Spell check can be your best friend, but it can also be your enemy. Make sure you’re using it properly. If you’re in Canada, set your spellcheck to British English instead of the default American English (seeing red squiggly lines all over your work can make you ignore or gloss over other errors). Remember that spellcheck doesn’t pick up the context of your writing so don’t just blindly accept, give it a final review yourself. Autocorrect can also be your frenemy as it catches real mistakes but can also mistakenly correct proper names that have an unusual spelling and acronyms. Be sure to add frequently miscorrected words to your custom dictionary if you use them regularly. At Ramp, we also use Grammarly, a free tool that helps pick up mistakes that other checkers miss.
6. Don’t just stand there, punctuate!
Punctuation errors can be harder to spot but something like a missed comma can actually change the meaning of your text. The internet is full of hilarious punctuation fails like these. Pay attention to missing periods, commas, and watch out for the Oxford comma.
7. Always check your math
Image source: Mashable
Imagine reporting that your campaign successfully increased followers by 200% when the truth is that it only caused a 2% hike. Numerical errors are easy to miss and hard to come back from. Double-check your math and make sure you are using the right numbers. If you receive a number that seems off, ask for clarification.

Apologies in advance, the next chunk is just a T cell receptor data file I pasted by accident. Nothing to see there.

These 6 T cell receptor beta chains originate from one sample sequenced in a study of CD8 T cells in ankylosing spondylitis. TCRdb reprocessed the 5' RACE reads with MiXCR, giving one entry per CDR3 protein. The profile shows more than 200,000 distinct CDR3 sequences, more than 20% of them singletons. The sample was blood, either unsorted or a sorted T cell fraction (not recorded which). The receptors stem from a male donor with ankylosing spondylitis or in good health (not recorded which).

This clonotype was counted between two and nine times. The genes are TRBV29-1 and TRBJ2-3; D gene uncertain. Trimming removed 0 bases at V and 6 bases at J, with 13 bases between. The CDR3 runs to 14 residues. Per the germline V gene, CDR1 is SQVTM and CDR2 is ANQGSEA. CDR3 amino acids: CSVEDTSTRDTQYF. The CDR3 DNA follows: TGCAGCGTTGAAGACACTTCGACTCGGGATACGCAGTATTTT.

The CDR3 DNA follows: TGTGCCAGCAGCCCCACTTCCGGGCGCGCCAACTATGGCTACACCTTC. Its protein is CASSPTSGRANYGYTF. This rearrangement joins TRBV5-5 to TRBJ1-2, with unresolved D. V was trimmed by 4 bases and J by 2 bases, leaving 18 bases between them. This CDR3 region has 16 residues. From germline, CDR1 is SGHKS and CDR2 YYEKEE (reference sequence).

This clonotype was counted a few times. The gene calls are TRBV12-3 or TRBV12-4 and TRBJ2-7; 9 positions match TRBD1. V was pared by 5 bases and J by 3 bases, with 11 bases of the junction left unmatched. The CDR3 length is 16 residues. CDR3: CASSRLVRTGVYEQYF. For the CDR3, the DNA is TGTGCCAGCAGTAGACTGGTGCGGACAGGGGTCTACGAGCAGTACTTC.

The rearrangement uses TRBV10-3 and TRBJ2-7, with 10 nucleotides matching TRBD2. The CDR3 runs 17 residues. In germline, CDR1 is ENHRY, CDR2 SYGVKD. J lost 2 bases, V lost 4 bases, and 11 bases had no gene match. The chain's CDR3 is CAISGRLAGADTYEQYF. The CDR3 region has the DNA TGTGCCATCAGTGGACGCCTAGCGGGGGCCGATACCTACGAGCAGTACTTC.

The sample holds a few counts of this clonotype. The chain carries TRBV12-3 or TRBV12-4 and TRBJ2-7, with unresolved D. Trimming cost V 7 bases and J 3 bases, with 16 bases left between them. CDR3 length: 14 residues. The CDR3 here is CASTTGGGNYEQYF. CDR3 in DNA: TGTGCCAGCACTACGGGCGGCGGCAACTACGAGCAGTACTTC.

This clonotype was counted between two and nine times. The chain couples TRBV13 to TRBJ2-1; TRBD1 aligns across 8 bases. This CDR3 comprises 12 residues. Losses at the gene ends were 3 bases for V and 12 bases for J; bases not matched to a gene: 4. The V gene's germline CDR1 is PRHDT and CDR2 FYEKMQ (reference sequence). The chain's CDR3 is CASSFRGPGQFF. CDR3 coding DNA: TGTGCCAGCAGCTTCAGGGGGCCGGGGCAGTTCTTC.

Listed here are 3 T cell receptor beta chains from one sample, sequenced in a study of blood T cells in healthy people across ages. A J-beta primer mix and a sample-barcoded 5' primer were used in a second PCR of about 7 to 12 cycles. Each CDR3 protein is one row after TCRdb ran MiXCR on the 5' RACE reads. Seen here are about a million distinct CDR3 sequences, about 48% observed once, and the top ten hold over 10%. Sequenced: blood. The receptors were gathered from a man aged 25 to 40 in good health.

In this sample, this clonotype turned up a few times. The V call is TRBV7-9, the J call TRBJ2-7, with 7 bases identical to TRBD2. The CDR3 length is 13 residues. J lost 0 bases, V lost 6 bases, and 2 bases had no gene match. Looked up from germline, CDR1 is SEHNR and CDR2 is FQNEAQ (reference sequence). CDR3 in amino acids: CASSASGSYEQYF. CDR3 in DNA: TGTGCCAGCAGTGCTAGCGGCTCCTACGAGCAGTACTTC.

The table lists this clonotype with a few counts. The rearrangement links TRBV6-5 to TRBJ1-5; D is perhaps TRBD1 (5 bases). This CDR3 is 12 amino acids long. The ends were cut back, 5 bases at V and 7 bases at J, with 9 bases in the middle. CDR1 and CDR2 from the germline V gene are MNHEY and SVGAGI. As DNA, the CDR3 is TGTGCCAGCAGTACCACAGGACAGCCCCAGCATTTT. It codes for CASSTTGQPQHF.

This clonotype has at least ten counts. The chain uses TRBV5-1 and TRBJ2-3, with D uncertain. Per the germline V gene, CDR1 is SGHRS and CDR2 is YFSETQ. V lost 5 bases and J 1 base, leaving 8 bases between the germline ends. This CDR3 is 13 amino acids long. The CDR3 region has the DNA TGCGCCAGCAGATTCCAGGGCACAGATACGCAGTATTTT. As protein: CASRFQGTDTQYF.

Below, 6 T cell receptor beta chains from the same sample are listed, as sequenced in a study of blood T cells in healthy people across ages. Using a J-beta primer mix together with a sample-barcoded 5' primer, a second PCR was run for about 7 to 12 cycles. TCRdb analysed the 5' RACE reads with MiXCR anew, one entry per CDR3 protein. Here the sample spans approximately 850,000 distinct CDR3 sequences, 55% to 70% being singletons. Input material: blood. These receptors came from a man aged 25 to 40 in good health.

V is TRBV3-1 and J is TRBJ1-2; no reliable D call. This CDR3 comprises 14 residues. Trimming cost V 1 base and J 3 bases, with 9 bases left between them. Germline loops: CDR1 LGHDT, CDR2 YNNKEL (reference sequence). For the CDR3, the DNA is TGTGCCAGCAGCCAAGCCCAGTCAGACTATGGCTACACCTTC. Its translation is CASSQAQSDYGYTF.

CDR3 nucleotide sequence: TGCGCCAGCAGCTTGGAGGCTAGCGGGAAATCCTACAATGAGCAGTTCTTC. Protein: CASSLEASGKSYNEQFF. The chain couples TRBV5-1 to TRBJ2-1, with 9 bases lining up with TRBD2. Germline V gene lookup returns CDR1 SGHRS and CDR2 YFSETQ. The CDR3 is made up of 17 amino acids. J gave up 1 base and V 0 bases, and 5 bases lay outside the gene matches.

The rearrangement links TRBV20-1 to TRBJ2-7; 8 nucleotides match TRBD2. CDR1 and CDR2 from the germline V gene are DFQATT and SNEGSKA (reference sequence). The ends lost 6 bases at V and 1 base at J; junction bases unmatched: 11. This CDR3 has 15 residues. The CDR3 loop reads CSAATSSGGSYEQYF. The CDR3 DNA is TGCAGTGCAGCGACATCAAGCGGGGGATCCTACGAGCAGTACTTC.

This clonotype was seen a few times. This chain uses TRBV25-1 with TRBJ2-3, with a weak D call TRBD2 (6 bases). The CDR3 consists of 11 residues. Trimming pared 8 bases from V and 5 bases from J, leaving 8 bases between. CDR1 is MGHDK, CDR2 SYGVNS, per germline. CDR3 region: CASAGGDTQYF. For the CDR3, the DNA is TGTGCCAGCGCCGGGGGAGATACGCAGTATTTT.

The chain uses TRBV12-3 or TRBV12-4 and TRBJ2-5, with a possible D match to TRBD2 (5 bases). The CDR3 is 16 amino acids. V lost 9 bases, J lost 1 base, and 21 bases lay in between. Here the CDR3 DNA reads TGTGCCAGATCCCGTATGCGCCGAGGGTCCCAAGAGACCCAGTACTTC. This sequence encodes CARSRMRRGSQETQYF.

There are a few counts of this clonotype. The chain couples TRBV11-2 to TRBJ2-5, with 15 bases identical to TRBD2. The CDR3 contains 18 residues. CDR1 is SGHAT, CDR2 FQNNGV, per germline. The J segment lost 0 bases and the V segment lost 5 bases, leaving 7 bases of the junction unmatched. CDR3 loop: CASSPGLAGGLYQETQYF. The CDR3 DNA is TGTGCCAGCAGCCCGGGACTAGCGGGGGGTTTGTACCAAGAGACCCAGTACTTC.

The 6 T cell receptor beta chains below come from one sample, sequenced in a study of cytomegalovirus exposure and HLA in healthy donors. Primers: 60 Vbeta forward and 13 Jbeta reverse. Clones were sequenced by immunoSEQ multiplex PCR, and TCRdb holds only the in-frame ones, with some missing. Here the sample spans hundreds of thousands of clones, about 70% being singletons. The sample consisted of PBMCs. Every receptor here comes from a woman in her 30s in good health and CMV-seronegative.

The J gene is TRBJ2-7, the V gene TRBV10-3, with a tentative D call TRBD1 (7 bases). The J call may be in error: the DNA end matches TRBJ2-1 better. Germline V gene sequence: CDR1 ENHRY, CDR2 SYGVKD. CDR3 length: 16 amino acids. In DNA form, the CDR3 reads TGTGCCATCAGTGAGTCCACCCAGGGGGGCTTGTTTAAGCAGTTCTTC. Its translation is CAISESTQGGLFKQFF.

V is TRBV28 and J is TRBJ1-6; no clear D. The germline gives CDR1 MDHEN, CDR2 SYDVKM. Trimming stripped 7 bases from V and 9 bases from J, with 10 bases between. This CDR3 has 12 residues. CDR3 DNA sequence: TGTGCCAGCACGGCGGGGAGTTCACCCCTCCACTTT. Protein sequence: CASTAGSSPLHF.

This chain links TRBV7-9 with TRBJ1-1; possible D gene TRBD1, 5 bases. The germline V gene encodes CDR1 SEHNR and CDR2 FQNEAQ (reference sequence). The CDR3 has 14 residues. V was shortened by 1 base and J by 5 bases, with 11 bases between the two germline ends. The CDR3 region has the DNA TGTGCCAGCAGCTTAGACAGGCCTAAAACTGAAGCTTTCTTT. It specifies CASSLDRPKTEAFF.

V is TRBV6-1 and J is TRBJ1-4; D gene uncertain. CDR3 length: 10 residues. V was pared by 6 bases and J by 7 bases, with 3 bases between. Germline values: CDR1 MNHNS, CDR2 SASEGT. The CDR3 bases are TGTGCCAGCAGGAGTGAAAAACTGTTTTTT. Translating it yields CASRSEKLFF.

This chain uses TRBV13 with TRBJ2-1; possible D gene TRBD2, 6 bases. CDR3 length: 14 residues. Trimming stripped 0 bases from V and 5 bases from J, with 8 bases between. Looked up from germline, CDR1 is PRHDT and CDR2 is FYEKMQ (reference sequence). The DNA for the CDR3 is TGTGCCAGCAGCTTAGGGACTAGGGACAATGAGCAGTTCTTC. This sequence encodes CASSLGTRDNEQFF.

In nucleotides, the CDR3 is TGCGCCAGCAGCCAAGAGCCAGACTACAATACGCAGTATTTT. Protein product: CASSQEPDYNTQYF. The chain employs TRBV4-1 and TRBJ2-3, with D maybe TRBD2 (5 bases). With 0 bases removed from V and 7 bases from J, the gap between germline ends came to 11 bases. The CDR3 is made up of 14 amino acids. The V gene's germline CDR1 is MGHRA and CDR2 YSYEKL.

8. Don’t skimp on a translator
Image source: BlogTO
Consider language when proofing your work. Are you running your campaign in Canada? Make sure you get a professional translator for any French text you’ll be using. Translators are mindful of cultural differences and sensitivities and they can help you avoid offending your audience. If you’re using placeholder text until you get something translated, make sure it is removed before the final product is delivered. Otherwise, you could end up with something like the LCBO ad above. The text “French Bring It Home” is really supposed to have French words that have been translated, oops.
9. Language matters
While this can be harder to spot, it’s SO important in today’s diverse society. Be aware of cultural and social sensitivities that may accidentally offend your audience. Always avoid sexist, racist, and stigmatizing language. Be sure to include people of all abilities. Say someone ‘uses a wheelchair’ instead of saying they are ‘in a wheelchair.’ When speaking about mental health, follow this guide. Use gender-neutral language like ‘police officer’ instead of ‘policeman’ and be sure to respect pronoun choices when speaking about the LGBTQ community. When you’re addressing a crowd, using gender-inclusive terms like “welcome everyone” instead of “welcome ladies and gentleman” to create a more inclusive environment. Don’t say ‘Aboriginal’ or ‘native’ use the more inclusive term ‘Indigenous Peoples in Canada.’ When in doubt, do some research or ask!
10. Don’t proof everything at once
Step away from your work and revisit it with fresh eyes. Look for different mistakes with each pass. Review headers separately as your eyes can easily skip over them. Break up your proofing sessions into discrete tasks. Check for spacing, page numbers, fonts, and alignment. Check proper names to make sure you have them spelled right. If possible get a colleague to do one last proofread before you send it off.
Did you find any mistakes in this article? We hope not. Want to chat about perfecting your next project? Contact us.